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Need Help with Ram Timings...

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Last response: in Memory
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December 15, 2006 4:03:29 AM

Alright first off I will list the specs of my computer so it will be easier to answer my question.

Intel Core2 Duo E6600 @ 2.4GHZ
Asus P5W DH-Deluxe Motherboard
Cosair XMS2 2X512 1GB PC2-6400 @ 800MHZ

the default timings of this rams is rated at 5-5-5-12, but i am running it at 4-4-4-4 and its stable. Now i found out this new program called Memset and it has these few options under subtimings I was wondering what would be the best configration for them as they are right now set to...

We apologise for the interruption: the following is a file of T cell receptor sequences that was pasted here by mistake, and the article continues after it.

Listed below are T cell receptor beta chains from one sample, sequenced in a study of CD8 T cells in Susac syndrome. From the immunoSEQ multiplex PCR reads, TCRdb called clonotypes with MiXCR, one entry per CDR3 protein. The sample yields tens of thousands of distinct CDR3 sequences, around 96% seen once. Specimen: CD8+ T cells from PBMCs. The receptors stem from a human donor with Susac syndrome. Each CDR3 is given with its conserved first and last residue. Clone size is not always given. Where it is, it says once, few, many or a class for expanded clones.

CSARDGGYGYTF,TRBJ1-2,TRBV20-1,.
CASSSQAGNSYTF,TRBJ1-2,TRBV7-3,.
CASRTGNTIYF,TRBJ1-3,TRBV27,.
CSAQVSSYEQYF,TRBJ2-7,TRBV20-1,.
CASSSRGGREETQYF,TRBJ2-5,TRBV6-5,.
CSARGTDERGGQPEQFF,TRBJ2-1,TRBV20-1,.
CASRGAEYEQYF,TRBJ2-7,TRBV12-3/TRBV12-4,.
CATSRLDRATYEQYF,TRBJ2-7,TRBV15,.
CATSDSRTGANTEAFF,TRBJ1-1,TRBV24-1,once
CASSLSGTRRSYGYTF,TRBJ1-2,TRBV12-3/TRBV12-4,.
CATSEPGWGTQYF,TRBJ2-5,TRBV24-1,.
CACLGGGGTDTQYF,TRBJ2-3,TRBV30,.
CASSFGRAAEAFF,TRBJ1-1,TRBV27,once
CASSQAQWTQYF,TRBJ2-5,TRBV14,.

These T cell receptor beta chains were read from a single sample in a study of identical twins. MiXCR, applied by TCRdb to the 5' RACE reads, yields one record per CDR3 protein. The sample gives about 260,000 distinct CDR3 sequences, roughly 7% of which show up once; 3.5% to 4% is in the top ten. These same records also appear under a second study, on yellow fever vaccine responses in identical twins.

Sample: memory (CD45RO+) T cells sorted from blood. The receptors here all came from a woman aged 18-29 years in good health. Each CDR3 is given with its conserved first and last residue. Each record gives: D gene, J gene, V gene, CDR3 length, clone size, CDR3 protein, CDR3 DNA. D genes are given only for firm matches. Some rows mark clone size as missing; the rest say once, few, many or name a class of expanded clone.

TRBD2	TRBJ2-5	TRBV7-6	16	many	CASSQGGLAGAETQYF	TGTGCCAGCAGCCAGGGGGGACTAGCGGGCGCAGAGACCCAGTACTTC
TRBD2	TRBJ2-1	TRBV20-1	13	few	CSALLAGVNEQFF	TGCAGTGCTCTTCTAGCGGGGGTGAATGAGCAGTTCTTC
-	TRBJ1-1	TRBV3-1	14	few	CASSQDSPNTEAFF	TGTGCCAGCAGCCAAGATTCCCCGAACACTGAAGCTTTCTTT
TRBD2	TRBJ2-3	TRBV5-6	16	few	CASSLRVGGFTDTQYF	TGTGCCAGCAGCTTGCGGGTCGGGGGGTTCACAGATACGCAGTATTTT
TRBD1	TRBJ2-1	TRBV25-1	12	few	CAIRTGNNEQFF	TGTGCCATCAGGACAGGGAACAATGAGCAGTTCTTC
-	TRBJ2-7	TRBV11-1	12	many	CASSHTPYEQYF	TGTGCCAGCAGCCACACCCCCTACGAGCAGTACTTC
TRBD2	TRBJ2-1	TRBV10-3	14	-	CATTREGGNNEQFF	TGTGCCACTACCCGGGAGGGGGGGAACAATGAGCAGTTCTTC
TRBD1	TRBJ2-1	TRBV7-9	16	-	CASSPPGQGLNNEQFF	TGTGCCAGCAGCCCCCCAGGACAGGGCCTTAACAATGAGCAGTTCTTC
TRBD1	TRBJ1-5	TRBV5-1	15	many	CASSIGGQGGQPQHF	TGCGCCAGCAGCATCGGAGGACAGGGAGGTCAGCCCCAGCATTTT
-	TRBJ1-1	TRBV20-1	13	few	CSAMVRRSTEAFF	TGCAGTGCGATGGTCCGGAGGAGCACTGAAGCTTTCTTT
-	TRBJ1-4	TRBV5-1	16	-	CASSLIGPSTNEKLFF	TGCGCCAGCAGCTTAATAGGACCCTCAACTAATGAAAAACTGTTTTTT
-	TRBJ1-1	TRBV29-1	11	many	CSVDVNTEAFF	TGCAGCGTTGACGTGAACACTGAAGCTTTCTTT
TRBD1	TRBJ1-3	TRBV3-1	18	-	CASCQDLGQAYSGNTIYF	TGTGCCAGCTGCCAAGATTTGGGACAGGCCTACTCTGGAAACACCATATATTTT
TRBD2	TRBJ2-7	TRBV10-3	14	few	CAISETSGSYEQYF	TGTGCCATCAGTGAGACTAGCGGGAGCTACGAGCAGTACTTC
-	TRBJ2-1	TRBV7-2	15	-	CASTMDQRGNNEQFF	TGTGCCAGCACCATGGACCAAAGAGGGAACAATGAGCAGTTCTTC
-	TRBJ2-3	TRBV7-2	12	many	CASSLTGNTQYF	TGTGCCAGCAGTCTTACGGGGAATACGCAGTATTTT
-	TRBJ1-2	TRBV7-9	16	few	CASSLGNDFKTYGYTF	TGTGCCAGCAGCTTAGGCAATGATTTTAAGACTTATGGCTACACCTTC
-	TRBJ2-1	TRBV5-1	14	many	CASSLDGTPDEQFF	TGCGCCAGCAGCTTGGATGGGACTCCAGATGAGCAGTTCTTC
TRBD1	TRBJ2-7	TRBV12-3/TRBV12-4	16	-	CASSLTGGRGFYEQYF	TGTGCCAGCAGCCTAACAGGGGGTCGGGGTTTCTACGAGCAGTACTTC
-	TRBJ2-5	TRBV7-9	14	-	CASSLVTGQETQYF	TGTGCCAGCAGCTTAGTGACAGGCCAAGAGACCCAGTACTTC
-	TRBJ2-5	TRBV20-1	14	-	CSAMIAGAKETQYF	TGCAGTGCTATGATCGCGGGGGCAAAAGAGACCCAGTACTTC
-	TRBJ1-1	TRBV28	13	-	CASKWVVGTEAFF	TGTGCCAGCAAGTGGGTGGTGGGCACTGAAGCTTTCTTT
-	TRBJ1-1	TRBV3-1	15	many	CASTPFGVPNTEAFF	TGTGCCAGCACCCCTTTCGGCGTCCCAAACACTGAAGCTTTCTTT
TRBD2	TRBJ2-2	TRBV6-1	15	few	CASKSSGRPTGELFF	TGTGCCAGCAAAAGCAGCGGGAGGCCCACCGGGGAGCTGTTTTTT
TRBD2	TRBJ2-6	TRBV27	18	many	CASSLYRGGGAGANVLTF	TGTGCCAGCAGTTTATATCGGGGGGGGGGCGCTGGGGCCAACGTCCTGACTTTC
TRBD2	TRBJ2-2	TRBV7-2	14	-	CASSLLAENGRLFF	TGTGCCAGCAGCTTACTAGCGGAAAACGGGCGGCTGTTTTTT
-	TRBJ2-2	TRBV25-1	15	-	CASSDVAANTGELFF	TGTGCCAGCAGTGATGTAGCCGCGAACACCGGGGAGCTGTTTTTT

Page Close Idle Timer...................... 16T
Refresh Cycle Time (tRFC)................ 42
Read DElay (tRD)............................. 6
Write to Precharge Command............ 13
Write to Read Command................... 10
Read-Write Turnaround clocks........... 8
Write-Read Turnaround clocks........... 6
Read to Precharge............................ 5
Write-Write Turnaround clocks........... 6

Now I was also wondering if I should even bother with those. If i don't really have to, then is there anyone here who have tested these rams stable with lower latency timings?

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December 15, 2006 9:29:50 AM

Quote:
Alright first off I will list the specs of my computer so it will be easier to answer my question.

Intel Core2 Duo E6600 @ 2.4GHZ